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Insects are slipping into the US and causing nearly $5 billion in damages every year

  • The hemlock woolly adelgid, native to East Asia, is slowly killing trees from Maine to Georgia. It's among the latest in a line of invasive pests slipping into the US.
  • According to some studies, invasive pests are costing the US economy close to $5 billion a year.
  • Eventually, many of the ash trees in the eastern US will die due to these insects and new species will take their place.

While there's nothing wrong with changes in plant and tree species, change is occuring at an alarming rate.

From a distance, the hemlock trees by the Wappinger Creek in Millbrook, New York, look just fine. But forest ecologist Gary Lovett knows better. He pulls back the twigs and exposes some tiny, white fluffy balls.

"These are the protective coating that's created over the top of the hemlock woolly adelgid, a tiny aphid-like insect," said Lovett.

The hemlock woolly adelgid, native to East Asia, is slowly killing trees from Maine to Georgia. It's among the latest in a line of invasive pests slipping into the US. Credit: Cary institute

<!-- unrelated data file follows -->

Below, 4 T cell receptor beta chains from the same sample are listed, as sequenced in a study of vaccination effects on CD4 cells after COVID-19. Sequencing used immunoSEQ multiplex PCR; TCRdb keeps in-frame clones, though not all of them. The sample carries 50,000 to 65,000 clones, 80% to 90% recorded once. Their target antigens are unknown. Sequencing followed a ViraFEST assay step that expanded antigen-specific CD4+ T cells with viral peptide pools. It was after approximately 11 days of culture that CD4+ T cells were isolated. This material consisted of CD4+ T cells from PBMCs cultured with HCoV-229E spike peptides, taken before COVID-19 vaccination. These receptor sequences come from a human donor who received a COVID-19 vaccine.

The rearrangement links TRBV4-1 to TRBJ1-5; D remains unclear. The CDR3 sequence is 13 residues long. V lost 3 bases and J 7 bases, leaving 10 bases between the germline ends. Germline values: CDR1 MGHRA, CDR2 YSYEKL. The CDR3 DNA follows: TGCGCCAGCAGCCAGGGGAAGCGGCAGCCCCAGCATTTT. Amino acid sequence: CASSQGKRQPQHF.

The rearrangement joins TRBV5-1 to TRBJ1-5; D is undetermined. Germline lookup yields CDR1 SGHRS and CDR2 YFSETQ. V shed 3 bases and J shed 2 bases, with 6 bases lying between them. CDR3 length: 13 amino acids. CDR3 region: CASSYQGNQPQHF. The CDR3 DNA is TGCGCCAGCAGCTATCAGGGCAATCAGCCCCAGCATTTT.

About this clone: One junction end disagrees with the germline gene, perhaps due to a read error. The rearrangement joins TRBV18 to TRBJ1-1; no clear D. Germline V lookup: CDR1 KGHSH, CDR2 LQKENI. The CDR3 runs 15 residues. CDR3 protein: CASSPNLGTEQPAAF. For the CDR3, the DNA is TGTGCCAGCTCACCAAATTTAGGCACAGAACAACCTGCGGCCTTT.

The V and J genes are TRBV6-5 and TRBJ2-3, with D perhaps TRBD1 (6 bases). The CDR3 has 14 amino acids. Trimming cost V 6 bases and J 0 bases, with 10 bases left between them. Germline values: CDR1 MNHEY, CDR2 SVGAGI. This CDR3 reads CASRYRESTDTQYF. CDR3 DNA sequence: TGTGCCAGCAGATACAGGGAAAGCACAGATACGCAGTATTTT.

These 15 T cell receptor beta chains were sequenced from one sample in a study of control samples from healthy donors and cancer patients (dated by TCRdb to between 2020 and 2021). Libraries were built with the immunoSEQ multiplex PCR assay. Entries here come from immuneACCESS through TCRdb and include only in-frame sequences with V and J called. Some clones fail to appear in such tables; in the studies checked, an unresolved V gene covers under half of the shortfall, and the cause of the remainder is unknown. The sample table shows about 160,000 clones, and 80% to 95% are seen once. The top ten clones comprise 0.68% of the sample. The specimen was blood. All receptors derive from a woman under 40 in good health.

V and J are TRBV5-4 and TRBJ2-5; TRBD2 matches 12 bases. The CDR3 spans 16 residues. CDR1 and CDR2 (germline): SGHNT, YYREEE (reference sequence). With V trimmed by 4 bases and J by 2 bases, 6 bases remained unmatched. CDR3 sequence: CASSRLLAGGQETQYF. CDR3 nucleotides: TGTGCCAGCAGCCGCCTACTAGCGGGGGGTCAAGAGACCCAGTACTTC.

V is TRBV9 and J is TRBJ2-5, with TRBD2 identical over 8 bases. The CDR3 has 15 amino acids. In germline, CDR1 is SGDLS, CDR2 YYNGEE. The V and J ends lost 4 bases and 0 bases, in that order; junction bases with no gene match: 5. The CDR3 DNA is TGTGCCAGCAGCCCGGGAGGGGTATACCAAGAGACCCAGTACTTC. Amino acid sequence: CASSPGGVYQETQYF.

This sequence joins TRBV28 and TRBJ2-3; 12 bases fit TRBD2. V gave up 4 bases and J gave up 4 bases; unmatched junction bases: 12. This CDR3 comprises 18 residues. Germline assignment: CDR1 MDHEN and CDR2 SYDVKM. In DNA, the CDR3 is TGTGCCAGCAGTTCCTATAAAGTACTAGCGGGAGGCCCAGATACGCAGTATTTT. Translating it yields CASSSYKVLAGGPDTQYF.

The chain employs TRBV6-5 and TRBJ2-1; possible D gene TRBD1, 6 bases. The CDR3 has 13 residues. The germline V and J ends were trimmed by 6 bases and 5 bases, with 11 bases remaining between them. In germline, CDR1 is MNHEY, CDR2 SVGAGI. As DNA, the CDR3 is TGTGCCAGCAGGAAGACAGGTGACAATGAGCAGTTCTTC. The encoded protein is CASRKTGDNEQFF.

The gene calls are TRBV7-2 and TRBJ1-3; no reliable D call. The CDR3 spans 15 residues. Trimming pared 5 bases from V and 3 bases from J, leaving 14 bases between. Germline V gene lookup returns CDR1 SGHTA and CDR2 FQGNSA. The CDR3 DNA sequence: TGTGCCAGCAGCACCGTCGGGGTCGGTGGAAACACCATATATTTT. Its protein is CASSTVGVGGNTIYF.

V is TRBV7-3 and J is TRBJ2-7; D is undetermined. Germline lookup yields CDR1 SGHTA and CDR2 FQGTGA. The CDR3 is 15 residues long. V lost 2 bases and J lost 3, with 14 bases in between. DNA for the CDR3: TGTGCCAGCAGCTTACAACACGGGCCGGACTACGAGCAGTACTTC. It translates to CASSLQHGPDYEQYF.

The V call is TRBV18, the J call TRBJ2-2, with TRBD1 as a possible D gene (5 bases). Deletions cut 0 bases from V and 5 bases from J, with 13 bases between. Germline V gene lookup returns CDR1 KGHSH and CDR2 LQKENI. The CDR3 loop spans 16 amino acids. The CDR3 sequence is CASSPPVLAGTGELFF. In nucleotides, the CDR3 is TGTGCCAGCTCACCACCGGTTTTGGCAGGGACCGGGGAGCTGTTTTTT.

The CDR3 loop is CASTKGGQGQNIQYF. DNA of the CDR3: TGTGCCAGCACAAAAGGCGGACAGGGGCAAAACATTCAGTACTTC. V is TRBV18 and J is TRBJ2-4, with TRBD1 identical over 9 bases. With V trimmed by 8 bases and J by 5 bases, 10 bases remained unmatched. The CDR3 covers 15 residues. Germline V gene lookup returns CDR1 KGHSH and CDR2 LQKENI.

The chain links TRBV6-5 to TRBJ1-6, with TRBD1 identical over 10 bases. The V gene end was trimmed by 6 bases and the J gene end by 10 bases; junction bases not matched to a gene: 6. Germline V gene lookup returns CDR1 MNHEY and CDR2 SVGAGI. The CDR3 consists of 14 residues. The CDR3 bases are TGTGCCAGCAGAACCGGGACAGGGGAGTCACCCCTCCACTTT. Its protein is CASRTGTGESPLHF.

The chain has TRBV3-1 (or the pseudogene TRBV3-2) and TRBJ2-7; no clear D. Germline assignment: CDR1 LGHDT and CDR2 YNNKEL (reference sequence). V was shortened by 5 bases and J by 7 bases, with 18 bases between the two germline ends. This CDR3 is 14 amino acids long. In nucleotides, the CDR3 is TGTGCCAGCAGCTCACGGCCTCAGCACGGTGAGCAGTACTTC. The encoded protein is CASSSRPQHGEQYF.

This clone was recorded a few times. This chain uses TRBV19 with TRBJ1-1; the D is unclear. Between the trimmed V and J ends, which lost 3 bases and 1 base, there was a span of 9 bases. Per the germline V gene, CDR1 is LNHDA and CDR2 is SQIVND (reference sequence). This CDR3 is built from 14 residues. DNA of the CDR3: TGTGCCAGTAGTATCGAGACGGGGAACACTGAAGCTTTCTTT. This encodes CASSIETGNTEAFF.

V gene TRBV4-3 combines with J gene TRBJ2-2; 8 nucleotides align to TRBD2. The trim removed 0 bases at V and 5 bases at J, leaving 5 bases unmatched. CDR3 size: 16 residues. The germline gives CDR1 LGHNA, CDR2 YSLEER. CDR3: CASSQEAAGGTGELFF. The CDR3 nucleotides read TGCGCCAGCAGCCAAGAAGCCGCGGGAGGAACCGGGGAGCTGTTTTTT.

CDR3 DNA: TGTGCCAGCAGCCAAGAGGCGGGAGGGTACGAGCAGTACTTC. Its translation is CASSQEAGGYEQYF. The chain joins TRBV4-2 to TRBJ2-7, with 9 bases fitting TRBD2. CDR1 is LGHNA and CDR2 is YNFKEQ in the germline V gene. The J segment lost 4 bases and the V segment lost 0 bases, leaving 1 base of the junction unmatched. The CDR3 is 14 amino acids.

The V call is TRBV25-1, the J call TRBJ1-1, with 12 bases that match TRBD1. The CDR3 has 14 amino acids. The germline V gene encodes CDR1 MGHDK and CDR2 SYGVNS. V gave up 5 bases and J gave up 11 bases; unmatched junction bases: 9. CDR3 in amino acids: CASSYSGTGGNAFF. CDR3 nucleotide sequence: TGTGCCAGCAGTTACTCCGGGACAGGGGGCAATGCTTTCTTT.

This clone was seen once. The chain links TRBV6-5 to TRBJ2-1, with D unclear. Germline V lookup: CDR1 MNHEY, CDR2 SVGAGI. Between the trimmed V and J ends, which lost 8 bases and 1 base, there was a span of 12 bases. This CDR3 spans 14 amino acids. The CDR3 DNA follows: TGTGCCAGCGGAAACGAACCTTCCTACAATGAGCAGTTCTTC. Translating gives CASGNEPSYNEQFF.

"They're very tiny, so one of them won't bother the tree. But when we have millions and millions of them on a tree, it eventually kills the tree," explained Lovett, who is with the Cary Institute of Ecosystem Studies in Millbrook, about a two-hour drive north of New York City.

All it takes are a few bad pallets. So, Lovett argues for ditching wood pallets and replacing them with other materials, like recycled plastic or composite wood materials such as plywood or oriented strand board. One problem: those alternatives cost more.

But according to some studies, invasive pests are costing the US economy close to $5 billion a year. Trees don't just die in forests, they die in cities and our yards.

"Most of the cost is being borne by homeowners and by local governments, municipalities," Lovett said.

Consider the nearby city of Poughkeepsie, New York, which has a problem with the emerald ash borer, another invasive pest native to Asia, infecting its ash trees.

"I think it's safe to say that of the city-owned trees, 90 percent are infected," said Nelson.

The city has to pay to take the trees down, or eventually, they'll die and fall. (You could imagine the horror story lawsuits were that to happen.) So the city recently took down 50 ash trees. The cost: $82,000.

That might not sound like much, but for a small city with a big deficit, Nelson said, it's a lot. Trees also improve property values and air quality and provide shade. They matter a lot to a city.

Multiply Poughkeepsie's problem across thousands of communities like it.

Banner photo

University of Georgia forest entomologist Tom Coleman examines a branch of hemlock infested with woolly adelgid at the University of Georgia. John Bazemore/AP Photo

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